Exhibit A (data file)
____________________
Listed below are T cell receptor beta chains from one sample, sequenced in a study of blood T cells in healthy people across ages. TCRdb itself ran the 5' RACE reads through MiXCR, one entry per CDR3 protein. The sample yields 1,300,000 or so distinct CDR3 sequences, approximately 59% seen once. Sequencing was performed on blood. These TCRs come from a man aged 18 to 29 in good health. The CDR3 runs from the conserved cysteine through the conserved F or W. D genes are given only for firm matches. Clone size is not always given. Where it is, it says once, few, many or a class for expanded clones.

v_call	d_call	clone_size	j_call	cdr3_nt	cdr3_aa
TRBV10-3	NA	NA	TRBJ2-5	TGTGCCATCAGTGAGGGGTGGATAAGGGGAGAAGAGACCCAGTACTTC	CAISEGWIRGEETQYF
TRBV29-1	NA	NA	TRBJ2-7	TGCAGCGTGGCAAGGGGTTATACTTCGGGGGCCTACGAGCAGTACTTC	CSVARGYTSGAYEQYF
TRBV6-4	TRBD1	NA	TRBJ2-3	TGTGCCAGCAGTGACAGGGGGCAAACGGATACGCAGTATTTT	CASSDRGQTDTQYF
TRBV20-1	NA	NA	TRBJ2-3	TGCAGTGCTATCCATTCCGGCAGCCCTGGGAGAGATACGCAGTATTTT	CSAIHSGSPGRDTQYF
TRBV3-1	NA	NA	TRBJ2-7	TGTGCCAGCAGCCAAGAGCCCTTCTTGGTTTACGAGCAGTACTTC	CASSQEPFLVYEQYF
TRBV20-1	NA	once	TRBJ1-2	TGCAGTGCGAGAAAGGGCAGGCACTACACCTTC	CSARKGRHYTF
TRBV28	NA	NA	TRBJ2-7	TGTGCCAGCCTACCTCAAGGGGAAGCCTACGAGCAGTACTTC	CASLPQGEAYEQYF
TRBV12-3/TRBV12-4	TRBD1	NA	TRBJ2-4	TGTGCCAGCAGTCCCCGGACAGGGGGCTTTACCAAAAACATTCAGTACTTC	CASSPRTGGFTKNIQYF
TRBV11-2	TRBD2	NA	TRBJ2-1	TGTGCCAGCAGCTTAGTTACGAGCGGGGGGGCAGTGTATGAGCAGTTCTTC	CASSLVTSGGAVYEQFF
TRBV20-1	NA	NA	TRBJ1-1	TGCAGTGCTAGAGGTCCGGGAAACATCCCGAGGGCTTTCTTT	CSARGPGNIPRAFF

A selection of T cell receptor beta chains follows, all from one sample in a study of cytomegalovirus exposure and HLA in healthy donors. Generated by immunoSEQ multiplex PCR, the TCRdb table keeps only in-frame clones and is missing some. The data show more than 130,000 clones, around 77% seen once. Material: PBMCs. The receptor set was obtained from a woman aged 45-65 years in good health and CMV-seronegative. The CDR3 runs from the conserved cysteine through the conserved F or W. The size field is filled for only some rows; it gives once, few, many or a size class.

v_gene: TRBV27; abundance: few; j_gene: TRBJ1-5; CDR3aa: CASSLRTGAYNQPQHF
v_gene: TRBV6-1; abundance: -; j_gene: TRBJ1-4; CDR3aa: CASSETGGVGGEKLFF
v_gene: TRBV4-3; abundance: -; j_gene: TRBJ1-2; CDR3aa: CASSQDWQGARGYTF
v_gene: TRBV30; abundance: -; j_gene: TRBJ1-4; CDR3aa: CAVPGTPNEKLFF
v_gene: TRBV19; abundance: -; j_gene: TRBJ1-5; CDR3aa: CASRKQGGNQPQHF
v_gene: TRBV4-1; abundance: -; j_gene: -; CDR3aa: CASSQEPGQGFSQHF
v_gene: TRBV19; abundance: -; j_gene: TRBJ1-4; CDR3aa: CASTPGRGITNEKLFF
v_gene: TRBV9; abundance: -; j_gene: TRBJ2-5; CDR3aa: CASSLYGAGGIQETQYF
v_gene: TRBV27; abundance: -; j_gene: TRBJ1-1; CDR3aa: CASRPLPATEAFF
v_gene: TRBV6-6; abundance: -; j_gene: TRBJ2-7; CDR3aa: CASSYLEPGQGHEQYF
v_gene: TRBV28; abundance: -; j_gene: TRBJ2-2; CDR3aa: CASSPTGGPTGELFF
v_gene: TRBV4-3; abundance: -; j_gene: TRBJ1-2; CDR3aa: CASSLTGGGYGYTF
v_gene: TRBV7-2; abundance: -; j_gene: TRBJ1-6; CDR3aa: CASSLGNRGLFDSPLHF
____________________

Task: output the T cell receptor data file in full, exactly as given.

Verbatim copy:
Listed below are T cell receptor beta chains from one sample, sequenced in a study of blood T cells in healthy people across ages. TCRdb itself ran the 5' RACE reads through MiXCR, one entry per CDR3 protein. The sample yields 1,300,000 or so distinct CDR3 sequences, approximately 59% seen once. Sequencing was performed on blood. These TCRs come from a man aged 18 to 29 in good health. The CDR3 runs from the conserved cysteine through the conserved F or W. D genes are given only for firm matches. Clone size is not always given. Where it is, it says once, few, many or a class for expanded clones.

v_call	d_call	clone_size	j_call	cdr3_nt	cdr3_aa
TRBV10-3	NA	NA	TRBJ2-5	TGTGCCATCAGTGAGGGGTGGATAAGGGGAGAAGAGACCCAGTACTTC	CAISEGWIRGEETQYF
TRBV29-1	NA	NA	TRBJ2-7	TGCAGCGTGGCAAGGGGTTATACTTCGGGGGCCTACGAGCAGTACTTC	CSVARGYTSGAYEQYF
TRBV6-4	TRBD1	NA	TRBJ2-3	TGTGCCAGCAGTGACAGGGGGCAAACGGATACGCAGTATTTT	CASSDRGQTDTQYF
TRBV20-1	NA	NA	TRBJ2-3	TGCAGTGCTATCCATTCCGGCAGCCCTGGGAGAGATACGCAGTATTTT	CSAIHSGSPGRDTQYF
TRBV3-1	NA	NA	TRBJ2-7	TGTGCCAGCAGCCAAGAGCCCTTCTTGGTTTACGAGCAGTACTTC	CASSQEPFLVYEQYF
TRBV20-1	NA	once	TRBJ1-2	TGCAGTGCGAGAAAGGGCAGGCACTACACCTTC	CSARKGRHYTF
TRBV28	NA	NA	TRBJ2-7	TGTGCCAGCCTACCTCAAGGGGAAGCCTACGAGCAGTACTTC	CASLPQGEAYEQYF
TRBV12-3/TRBV12-4	TRBD1	NA	TRBJ2-4	TGTGCCAGCAGTCCCCGGACAGGGGGCTTTACCAAAAACATTCAGTACTTC	CASSPRTGGFTKNIQYF
TRBV11-2	TRBD2	NA	TRBJ2-1	TGTGCCAGCAGCTTAGTTACGAGCGGGGGGGCAGTGTATGAGCAGTTCTTC	CASSLVTSGGAVYEQFF
TRBV20-1	NA	NA	TRBJ1-1	TGCAGTGCTAGAGGTCCGGGAAACATCCCGAGGGCTTTCTTT	CSARGPGNIPRAFF

A selection of T cell receptor beta chains follows, all from one sample in a study of cytomegalovirus exposure and HLA in healthy donors. Generated by immunoSEQ multiplex PCR, the TCRdb table keeps only in-frame clones and is missing some. The data show more than 130,000 clones, around 77% seen once. Material: PBMCs. The receptor set was obtained from a woman aged 45-65 years in good health and CMV-seronegative. The CDR3 runs from the conserved cysteine through the conserved F or W. The size field is filled for only some rows; it gives once, few, many or a size class.

v_gene: TRBV27; abundance: few; j_gene: TRBJ1-5; CDR3aa: CASSLRTGAYNQPQHF
v_gene: TRBV6-1; abundance: -; j_gene: TRBJ1-4; CDR3aa: CASSETGGVGGEKLFF
v_gene: TRBV4-3; abundance: -; j_gene: TRBJ1-2; CDR3aa: CASSQDWQGARGYTF
v_gene: TRBV30; abundance: -; j_gene: TRBJ1-4; CDR3aa: CAVPGTPNEKLFF
v_gene: TRBV19; abundance: -; j_gene: TRBJ1-5; CDR3aa: CASRKQGGNQPQHF
v_gene: TRBV4-1; abundance: -; j_gene: -; CDR3aa: CASSQEPGQGFSQHF
v_gene: TRBV19; abundance: -; j_gene: TRBJ1-4; CDR3aa: CASTPGRGITNEKLFF
v_gene: TRBV9; abundance: -; j_gene: TRBJ2-5; CDR3aa: CASSLYGAGGIQETQYF
v_gene: TRBV27; abundance: -; j_gene: TRBJ1-1; CDR3aa: CASRPLPATEAFF
v_gene: TRBV6-6; abundance: -; j_gene: TRBJ2-7; CDR3aa: CASSYLEPGQGHEQYF
v_gene: TRBV28; abundance: -; j_gene: TRBJ2-2; CDR3aa: CASSPTGGPTGELFF
v_gene: TRBV4-3; abundance: -; j_gene: TRBJ1-2; CDR3aa: CASSLTGGGYGYTF
v_gene: TRBV7-2; abundance: -; j_gene: TRBJ1-6; CDR3aa: CASSLGNRGLFDSPLHF